Slowly add in the flour, salt, baking powder, and baking soda. (I sifted dry ingredients together first) 
Gently fold in the blueberries. 
Divide batter evenly between prepared cake pans.
Bake 35-40 minutes in the preheated oven, or until a knife inserted in the center of a cake comes out clean. 
Cool 20 minutes in pans, then turn out onto wire racks to cool completely.

Lemon Buttercream Frosting

1 cup butter, room temperature
3 1/2 cups confectioners' sugar
1 lemon, juice and zest of (about 2 tablespoons)
1 teaspoon vanilla extract
1/8 teaspoon salt

Combine butter, sugar and salt and beat till well combined.
Add lemon juice and vanilla and continue to beat for another 3 to 5 minute or until creamy.
Fold in zest*.
*If you are piping this buttercream, I recommend leaving out the zest. (I didn’t use zest)

For the 9x13 cake, I halved the frosting recipe. There are no berries on top because I used frozen this time, not fresh. Whenever I make a cake, half goes to my dear neighbors down the hill - daughter Margaret, her fella Matthew, and their daughter Hazel Nina - and they agree that this is a fantastic cake. They were thrilled when I made it again so soon!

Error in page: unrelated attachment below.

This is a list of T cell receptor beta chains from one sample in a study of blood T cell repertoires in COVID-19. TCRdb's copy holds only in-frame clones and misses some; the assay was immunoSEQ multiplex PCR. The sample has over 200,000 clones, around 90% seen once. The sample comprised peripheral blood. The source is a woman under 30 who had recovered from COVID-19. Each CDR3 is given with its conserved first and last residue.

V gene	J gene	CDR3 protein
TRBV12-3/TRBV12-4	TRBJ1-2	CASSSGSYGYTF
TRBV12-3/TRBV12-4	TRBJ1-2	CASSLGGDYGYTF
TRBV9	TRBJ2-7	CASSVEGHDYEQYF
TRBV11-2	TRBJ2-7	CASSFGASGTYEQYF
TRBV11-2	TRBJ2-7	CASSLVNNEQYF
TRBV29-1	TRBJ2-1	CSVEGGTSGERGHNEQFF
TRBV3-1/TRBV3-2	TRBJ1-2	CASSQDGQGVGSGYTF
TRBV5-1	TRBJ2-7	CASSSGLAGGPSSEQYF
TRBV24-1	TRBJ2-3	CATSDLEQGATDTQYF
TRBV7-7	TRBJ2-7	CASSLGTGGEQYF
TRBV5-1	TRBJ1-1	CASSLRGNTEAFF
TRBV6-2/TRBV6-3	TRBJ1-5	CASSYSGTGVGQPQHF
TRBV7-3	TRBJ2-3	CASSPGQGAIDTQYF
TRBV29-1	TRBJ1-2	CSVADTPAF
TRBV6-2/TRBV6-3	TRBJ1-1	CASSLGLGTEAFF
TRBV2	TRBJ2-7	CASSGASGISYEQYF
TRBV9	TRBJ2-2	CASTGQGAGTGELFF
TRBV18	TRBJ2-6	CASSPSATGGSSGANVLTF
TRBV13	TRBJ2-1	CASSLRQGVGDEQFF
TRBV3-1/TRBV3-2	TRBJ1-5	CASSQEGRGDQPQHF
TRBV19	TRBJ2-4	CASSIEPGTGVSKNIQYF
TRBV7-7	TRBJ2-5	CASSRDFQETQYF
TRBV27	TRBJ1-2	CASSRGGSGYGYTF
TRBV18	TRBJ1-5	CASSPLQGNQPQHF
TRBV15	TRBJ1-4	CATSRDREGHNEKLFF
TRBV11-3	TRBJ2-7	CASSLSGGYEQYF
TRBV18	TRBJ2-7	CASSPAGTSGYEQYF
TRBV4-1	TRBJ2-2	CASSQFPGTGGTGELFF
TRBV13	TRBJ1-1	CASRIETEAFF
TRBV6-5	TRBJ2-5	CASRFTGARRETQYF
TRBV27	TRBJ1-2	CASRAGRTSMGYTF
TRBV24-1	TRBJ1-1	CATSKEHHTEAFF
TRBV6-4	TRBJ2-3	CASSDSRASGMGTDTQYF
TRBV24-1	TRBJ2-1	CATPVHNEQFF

Saturday, August 1, 2015

Turkish Leek Patties

I recently bought a wonderful new cookbook 


and made a dish called Turkish Leek Patties.


I cut the recipe down to suit two people, which made 7 patties. Tom and I had 3 each, and Lucy had one. 

Chop three leeks and one scallion. Sauté in 1 T. olive oil. Turn down heat and add 3 cloves of garlic. Cook for just a short time.

Cook a few potatoes - maybe 4 or 5 depending on size - until soft.

Stir together and add 1 slightly beaten egg. Blend. I used my little hand blender and it worked great.

Cook on 350º griddle which is greased with cooking spray.


We ate them plain with salt and pepper but I’m sure some sour cream on top would be great, just as with potato latkes. 


I love leek soup, and this is like a leek soup patty. Delicious!!

Please do visit Weekend Cooking for more food related postings.